by Alastair Sterne
December 28, 2011
4 min read
Isn’t it interesting that Paul never calls anyone in the Christian community a sinner? Sure, we were enemies and sinners prior to following Jesus, and we continue to struggle with sin, but not once does Paul refer to Christians as sinners in the present-tense. Rather, we are redeemed, beloved, chosen, holy, etc. On the other hand, Jesus himself says that he came not for the righteous but for sinners. Recognizing our brokenness and sin is a requisite for receiving grace and entering into the kingdom of God. Are Jesus and Paul at odds with one another? Are we sinners or saints?
Some focus solely on the positive: we are blameless and holy, spotless because Jesus is our righteousness. Behind this is an over-realized eschatology: a failure to take in the ‘not yet’ dimensions of the kingdom of God. These realities are very much true, but when overemphasized we are dislodged from the tensions we face in everyday life: we still struggle, we fail, we sin, and we’re still imperfect. It can also create an over-inflated self-confidence (also known as pride). It’s dishonest about our frailty as humans, and it fails to acknowledge that we are progressively growing into the image of Christ; and in some cases it seems to forget that we are completely dependent upon God for our goodness.
Others want to focus solely on how wretched and broken we are to the detriment of anything positive about us. This is an under-realized eschatology that fails to take into account the ‘already’ of God’s kingdom. Again, these realities are very much true, but when overemphasized it can create a self-deprecating false humility. It’s dishonest about our value and worth in Christ, and fails to recognize any intrinsic worth in us as image bearers of God.
We are terribly broken, there is not one inch of the fabric of our being that is not tarnished by our sin
We need a both/and rather than an either/or approach to our self-understanding. We live between the times (the kingdom of God was inaugurated through Jesus’ life, death and resurrection but is not fully here until his return). We are terribly broken, there is not one inch of the fabric of our being that is not tarnished by our sin, and the affections of our hearts are often captured by anything but the love of Jesus. Simultaneously, we are filled with the Spirit of God who is transforming us through and through, and bringing the affections of our hearts into alignment with his. We were brought out of death to life, and are continually brought further into the fullness of life.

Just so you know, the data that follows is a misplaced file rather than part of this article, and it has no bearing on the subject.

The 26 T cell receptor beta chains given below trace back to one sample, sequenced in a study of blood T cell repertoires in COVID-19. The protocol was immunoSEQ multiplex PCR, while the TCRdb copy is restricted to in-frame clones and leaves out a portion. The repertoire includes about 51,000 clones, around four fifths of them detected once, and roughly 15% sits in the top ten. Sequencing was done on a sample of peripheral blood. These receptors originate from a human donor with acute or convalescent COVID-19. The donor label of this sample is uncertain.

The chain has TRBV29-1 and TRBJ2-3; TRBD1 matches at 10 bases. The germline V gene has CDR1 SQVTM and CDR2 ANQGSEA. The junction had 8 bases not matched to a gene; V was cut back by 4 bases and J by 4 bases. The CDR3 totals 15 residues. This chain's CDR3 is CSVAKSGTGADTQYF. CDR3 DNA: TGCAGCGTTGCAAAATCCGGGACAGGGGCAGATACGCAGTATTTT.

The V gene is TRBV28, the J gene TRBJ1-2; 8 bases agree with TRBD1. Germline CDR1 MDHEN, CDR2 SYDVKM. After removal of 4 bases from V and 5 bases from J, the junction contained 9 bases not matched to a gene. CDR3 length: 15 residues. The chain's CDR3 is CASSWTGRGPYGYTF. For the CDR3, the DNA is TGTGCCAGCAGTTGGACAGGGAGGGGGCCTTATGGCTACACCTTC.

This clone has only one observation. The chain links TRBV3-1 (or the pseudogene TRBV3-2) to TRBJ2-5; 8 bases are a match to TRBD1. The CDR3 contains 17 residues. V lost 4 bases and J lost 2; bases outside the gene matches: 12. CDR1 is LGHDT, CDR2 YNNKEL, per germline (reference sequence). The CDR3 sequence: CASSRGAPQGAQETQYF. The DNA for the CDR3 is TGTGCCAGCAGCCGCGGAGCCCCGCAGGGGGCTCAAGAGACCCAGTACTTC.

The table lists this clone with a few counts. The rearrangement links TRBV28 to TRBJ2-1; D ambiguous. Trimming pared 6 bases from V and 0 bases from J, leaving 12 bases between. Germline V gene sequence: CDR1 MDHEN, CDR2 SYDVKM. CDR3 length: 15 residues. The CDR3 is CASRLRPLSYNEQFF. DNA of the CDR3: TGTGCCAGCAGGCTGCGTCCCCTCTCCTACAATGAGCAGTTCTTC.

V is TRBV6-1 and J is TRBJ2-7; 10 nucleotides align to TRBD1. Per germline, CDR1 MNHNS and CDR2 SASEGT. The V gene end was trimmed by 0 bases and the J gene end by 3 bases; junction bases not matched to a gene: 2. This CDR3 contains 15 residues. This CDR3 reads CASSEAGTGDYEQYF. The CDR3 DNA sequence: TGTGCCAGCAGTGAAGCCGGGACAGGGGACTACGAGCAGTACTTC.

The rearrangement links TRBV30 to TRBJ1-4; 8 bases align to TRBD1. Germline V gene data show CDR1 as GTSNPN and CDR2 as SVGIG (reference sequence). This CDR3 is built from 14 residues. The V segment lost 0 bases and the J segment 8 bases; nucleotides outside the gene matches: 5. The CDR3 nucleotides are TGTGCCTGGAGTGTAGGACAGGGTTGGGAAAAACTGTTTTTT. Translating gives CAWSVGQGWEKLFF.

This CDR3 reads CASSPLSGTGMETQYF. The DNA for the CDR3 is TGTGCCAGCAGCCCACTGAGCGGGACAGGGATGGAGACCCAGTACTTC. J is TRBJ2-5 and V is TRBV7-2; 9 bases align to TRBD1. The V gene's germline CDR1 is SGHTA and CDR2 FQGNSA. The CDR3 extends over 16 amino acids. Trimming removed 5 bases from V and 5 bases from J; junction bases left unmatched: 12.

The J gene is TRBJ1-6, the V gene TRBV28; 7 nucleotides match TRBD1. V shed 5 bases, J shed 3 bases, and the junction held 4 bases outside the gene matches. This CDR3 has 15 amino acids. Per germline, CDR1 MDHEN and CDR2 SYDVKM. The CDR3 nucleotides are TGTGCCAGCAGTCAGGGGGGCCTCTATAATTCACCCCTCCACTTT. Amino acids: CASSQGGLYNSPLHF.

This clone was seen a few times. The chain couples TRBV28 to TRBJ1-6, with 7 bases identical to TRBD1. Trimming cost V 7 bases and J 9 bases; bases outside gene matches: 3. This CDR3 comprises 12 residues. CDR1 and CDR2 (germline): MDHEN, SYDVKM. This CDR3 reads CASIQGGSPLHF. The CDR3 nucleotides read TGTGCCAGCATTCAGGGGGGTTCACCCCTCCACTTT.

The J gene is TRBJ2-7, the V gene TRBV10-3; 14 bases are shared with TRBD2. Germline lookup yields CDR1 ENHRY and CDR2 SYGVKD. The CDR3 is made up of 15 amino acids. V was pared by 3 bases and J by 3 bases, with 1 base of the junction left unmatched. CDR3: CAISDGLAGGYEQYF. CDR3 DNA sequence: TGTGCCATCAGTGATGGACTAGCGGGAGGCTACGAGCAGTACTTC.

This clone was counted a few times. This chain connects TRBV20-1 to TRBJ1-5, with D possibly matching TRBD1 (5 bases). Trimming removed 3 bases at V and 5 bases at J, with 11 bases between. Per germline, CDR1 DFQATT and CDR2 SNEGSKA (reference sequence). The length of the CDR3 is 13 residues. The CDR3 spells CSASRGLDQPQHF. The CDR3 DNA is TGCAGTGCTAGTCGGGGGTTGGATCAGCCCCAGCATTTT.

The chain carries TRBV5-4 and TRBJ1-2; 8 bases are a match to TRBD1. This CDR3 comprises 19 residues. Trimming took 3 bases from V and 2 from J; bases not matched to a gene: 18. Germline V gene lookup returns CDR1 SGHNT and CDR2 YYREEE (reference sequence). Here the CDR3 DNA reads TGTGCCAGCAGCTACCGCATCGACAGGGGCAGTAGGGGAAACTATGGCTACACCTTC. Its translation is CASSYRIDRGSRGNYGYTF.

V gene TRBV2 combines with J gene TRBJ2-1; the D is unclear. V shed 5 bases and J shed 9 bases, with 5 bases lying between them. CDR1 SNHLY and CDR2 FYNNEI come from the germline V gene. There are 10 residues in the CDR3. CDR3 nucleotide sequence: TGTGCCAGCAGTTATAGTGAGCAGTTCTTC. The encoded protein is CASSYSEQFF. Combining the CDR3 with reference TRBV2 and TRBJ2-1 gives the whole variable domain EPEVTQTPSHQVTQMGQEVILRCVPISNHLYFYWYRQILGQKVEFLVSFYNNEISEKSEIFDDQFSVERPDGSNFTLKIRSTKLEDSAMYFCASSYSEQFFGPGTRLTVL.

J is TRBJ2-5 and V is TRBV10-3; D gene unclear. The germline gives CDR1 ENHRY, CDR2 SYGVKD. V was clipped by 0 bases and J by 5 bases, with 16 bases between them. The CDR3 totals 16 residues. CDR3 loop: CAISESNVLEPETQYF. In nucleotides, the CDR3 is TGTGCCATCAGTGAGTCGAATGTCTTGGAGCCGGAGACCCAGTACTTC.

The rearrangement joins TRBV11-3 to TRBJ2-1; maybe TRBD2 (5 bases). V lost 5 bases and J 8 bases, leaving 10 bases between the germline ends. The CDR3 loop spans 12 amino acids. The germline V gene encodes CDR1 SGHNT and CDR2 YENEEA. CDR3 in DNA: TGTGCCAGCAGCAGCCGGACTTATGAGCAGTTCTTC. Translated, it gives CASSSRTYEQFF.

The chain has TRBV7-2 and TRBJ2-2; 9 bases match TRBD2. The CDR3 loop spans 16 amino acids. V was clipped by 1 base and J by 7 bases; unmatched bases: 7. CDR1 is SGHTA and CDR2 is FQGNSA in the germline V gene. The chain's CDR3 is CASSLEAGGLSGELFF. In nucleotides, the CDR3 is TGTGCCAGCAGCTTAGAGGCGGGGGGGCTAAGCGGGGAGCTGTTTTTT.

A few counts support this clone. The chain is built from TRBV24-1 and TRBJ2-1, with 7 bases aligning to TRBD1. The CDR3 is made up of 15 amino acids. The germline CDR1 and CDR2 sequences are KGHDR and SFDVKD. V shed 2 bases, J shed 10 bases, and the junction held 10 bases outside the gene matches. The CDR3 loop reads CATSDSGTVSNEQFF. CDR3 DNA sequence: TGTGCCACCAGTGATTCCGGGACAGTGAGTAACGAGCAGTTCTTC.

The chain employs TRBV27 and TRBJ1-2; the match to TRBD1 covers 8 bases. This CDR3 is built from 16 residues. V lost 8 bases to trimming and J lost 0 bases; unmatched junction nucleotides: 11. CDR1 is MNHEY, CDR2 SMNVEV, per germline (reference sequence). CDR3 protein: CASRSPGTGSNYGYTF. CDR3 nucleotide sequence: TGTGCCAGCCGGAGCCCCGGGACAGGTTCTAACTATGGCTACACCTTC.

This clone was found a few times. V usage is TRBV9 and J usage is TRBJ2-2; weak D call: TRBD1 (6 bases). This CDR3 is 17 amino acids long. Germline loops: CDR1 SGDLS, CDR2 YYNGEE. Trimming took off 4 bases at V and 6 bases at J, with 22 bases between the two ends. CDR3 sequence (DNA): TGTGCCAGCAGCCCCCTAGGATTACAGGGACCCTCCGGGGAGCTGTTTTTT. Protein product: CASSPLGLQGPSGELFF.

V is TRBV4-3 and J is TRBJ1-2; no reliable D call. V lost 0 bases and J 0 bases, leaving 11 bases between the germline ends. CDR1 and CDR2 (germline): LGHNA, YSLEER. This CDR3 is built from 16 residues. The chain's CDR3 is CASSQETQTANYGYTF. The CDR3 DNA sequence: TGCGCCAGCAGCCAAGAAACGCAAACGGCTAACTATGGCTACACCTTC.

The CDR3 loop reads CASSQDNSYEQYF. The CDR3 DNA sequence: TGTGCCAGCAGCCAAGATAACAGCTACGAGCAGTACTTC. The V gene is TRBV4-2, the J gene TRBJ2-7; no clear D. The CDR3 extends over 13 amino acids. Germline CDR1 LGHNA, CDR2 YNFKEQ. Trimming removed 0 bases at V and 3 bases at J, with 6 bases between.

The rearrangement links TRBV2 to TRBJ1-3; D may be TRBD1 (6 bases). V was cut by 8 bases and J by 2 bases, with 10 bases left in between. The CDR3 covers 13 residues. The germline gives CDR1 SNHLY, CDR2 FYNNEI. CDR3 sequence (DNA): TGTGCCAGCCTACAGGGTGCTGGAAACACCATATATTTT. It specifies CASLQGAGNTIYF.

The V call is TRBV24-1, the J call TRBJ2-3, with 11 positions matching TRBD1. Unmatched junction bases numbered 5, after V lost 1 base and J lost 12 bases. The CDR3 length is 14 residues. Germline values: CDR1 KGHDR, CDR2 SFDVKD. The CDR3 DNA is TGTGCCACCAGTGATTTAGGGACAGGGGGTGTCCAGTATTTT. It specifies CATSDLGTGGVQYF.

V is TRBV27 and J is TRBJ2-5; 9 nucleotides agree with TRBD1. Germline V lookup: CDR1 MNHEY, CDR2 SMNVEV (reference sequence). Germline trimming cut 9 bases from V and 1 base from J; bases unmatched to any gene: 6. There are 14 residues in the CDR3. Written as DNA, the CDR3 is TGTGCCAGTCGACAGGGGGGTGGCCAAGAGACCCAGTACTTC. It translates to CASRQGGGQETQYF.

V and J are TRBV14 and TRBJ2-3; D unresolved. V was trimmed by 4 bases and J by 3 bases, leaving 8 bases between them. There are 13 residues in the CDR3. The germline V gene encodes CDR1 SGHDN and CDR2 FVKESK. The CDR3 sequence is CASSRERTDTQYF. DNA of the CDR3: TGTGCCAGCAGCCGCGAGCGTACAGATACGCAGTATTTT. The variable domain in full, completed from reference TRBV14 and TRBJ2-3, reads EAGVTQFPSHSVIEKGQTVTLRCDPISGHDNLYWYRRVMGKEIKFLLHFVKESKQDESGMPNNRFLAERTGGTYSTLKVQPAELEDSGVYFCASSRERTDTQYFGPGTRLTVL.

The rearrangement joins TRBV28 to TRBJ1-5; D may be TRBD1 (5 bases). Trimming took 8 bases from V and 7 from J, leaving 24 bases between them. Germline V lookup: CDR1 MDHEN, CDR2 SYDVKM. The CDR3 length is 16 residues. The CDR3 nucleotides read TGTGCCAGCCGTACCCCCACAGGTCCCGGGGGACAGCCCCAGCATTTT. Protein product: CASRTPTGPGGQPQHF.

Martin Luther described Christians as “simultaneously saint and sinner.” I agree. But I do not think Luther imagines this as a 50/50 balance. Sometimes its more, and sometimes its less. In this tension I think Paul is quite optimistic about the transformation that is available to broken people like us. He is confident that God’s empowering presence really can bring about change, and it really can produce holiness in us. Our identities are not primarily as sinners (although we certainly are). No, we are children of the King: worth the very life and blood of Jesus.
Now that’s a peculiar thought, and something I think that can only be said in retrospect. From our perspective, as rebels against God and dead in our sins, we can hardly say that we are worthy of Jesus’ life given on a cross. It is our unworthiness that makes it grace. Yet as we accept the free gift of salvation, we come to see that God ascribes worth to us in shedding his blood. It’s only after the sacrifice that we begin to understand our intrinsic value.
I think our identity as Christians can best be described as “becoming who we are.” God calls us righteous, sanctified, redeemed because that’s what we are in our union with Christ. We are on the journey of becoming these things in the present, which are assured for us in the end. We still struggle and fail, but Jesus has defeated our enemies (Satan, sin and death) and guarantees our transformation and freedom.
So who am I? The answer isn’t a sinner, or a saint, or both. It’s actually the wrong question. We shouldn’t be asking who we are, but whose we are. We only know we are sinners because God has revealed our sin to us. We are far worse than we could ever imagine. We only know we are saints because Jesus has brought us into communion with the Father. We are far more loved than we will ever comprehend.
Our sense of self-understanding comes solely from who Jesus says we are. So whose am I?
I am not my own, I am Christ’s (1 Cor. 6:19-20).